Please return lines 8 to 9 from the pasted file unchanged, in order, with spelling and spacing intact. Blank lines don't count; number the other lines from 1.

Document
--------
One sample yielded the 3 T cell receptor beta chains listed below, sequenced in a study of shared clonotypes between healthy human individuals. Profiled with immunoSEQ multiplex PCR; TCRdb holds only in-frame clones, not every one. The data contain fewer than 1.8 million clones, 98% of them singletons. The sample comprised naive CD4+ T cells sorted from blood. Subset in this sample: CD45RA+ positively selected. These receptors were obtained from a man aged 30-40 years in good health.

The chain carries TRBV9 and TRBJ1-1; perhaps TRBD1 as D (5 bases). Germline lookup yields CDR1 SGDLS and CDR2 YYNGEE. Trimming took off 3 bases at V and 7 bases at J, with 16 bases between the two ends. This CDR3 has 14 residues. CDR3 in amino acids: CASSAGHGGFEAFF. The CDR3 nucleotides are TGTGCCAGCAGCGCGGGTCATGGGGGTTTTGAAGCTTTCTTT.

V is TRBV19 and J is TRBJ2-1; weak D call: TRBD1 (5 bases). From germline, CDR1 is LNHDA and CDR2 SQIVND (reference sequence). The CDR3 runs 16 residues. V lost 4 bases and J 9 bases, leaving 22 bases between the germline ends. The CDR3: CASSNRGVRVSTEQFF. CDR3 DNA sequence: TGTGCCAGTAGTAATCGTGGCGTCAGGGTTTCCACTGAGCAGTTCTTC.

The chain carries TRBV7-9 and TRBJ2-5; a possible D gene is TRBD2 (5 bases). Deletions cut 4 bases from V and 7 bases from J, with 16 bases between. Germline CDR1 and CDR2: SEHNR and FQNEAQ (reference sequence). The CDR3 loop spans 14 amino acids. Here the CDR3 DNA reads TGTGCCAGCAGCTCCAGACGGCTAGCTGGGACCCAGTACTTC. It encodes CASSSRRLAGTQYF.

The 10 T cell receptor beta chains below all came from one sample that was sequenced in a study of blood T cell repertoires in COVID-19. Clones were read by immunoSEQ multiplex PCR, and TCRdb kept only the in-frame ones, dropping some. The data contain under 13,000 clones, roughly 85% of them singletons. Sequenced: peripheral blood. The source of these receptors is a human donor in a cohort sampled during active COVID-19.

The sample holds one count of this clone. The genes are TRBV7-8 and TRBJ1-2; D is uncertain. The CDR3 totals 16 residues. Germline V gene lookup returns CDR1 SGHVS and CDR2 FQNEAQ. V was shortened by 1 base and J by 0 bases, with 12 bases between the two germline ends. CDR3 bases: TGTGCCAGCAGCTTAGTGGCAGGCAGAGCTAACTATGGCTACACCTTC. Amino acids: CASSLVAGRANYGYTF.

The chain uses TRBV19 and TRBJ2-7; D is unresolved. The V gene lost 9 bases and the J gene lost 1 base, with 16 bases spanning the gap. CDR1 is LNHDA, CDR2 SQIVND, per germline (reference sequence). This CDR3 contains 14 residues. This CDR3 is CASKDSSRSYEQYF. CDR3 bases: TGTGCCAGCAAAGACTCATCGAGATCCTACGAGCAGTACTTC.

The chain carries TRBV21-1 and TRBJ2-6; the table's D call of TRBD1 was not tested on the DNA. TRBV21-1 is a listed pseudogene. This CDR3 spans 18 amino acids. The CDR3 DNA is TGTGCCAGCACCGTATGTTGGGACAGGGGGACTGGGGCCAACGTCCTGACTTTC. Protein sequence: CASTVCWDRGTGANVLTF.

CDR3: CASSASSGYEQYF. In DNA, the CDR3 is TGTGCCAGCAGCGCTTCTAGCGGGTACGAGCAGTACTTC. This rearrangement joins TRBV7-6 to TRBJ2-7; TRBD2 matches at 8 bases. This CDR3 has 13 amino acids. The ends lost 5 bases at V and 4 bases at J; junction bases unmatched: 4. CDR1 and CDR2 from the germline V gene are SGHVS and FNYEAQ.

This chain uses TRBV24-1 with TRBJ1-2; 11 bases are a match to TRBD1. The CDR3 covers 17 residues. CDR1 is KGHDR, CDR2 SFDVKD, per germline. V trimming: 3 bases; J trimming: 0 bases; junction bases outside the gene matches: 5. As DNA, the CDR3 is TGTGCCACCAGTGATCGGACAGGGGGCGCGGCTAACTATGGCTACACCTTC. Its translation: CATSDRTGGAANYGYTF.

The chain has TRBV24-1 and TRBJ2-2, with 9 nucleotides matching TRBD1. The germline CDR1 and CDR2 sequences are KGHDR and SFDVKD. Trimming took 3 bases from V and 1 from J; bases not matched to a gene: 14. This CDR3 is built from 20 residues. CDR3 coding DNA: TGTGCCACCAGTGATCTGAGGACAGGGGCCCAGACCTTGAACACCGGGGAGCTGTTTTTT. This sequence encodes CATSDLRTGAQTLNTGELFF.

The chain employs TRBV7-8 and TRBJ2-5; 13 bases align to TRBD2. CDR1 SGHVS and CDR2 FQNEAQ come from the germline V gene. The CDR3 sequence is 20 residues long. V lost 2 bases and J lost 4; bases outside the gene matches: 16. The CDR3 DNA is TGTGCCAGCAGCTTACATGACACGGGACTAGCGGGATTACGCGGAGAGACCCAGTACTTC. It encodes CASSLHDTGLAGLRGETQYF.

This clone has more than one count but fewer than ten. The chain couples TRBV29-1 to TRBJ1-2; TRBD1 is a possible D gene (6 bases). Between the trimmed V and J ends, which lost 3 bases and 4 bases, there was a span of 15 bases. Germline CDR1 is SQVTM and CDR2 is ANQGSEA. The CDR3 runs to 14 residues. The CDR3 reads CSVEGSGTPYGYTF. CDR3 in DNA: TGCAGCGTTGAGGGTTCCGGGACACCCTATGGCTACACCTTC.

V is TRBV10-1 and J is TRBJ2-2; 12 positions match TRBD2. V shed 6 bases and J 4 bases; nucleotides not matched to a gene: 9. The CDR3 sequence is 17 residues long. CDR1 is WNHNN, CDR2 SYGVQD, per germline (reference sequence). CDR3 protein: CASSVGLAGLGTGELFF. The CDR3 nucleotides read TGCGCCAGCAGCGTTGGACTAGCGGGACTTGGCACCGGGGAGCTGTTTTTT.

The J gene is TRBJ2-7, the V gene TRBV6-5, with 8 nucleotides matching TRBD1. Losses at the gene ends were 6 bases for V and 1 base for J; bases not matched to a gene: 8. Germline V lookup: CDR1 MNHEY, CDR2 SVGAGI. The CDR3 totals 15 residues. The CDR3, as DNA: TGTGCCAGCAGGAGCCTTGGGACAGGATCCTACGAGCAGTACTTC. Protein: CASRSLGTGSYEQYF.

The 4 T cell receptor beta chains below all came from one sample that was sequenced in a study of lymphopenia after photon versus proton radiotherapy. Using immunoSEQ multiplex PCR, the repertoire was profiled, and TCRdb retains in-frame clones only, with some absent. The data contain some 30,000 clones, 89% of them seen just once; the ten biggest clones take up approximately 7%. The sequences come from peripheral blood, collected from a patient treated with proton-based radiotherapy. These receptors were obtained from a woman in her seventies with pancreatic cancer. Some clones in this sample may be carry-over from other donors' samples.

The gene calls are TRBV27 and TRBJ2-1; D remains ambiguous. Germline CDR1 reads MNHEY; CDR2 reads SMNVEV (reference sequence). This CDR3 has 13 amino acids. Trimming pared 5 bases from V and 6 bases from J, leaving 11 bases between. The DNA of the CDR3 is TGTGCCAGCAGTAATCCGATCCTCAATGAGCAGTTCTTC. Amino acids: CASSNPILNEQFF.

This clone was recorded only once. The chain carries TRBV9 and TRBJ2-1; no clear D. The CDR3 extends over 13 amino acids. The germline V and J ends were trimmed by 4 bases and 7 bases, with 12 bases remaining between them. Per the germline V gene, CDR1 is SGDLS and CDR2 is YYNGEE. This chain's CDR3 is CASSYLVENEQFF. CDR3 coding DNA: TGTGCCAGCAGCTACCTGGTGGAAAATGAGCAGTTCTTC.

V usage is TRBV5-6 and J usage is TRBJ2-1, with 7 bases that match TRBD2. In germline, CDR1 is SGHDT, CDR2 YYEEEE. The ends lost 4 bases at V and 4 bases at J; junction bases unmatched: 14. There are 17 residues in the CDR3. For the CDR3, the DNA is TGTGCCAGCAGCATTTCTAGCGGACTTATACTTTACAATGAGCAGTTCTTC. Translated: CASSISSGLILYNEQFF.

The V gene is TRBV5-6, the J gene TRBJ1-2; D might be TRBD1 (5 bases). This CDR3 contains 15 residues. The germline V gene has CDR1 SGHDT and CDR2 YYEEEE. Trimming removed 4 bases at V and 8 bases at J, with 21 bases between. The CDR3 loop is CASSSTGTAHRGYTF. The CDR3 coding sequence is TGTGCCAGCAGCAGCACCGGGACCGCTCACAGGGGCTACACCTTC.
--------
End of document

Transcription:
The chain carries TRBV21-1 and TRBJ2-6; the table's D call of TRBD1 was not tested on the DNA. TRBV21-1 is a listed pseudogene. This CDR3 spans 18 amino acids. The CDR3 DNA is TGTGCCAGCACCGTATGTTGGGACAGGGGGACTGGGGCCAACGTCCTGACTTTC. Protein sequence: CASTVCWDRGTGANVLTF.

CDR3: CASSASSGYEQYF. In DNA, the CDR3 is TGTGCCAGCAGCGCTTCTAGCGGGTACGAGCAGTACTTC. This rearrangement joins TRBV7-6 to TRBJ2-7; TRBD2 matches at 8 bases. This CDR3 has 13 amino acids. The ends lost 5 bases at V and 4 bases at J; junction bases unmatched: 4. CDR1 and CDR2 from the germline V gene are SGHVS and FNYEAQ.